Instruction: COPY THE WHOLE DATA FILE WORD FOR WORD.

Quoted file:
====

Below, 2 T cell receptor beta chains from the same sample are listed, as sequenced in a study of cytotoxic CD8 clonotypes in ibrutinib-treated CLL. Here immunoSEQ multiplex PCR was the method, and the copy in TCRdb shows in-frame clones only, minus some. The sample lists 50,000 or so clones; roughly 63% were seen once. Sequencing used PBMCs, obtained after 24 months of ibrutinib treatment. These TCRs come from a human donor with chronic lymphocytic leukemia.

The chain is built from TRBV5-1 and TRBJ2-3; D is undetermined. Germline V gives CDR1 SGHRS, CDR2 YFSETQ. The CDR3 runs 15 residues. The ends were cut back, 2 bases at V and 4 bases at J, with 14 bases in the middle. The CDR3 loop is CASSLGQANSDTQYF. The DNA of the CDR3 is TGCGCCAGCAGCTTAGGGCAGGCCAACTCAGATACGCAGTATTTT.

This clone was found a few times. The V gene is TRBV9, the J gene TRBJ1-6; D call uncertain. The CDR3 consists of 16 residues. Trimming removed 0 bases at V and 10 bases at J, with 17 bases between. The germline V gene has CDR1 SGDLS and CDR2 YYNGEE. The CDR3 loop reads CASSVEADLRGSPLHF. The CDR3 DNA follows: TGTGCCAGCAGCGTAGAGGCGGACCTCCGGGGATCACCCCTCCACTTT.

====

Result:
Below, 2 T cell receptor beta chains from the same sample are listed, as sequenced in a study of cytotoxic CD8 clonotypes in ibrutinib-treated CLL. Here immunoSEQ multiplex PCR was the method, and the copy in TCRdb shows in-frame clones only, minus some. The sample lists 50,000 or so clones; roughly 63% were seen once. Sequencing used PBMCs, obtained after 24 months of ibrutinib treatment. These TCRs come from a human donor with chronic lymphocytic leukemia.

The chain is built from TRBV5-1 and TRBJ2-3; D is undetermined. Germline V gives CDR1 SGHRS, CDR2 YFSETQ. The CDR3 runs 15 residues. The ends were cut back, 2 bases at V and 4 bases at J, with 14 bases in the middle. The CDR3 loop is CASSLGQANSDTQYF. The DNA of the CDR3 is TGCGCCAGCAGCTTAGGGCAGGCCAACTCAGATACGCAGTATTTT.

This clone was found a few times. The V gene is TRBV9, the J gene TRBJ1-6; D call uncertain. The CDR3 consists of 16 residues. Trimming removed 0 bases at V and 10 bases at J, with 17 bases between. The germline V gene has CDR1 SGDLS and CDR2 YYNGEE. The CDR3 loop reads CASSVEADLRGSPLHF. The CDR3 DNA follows: TGTGCCAGCAGCGTAGAGGCGGACCTCCGGGGATCACCCCTCCACTTT.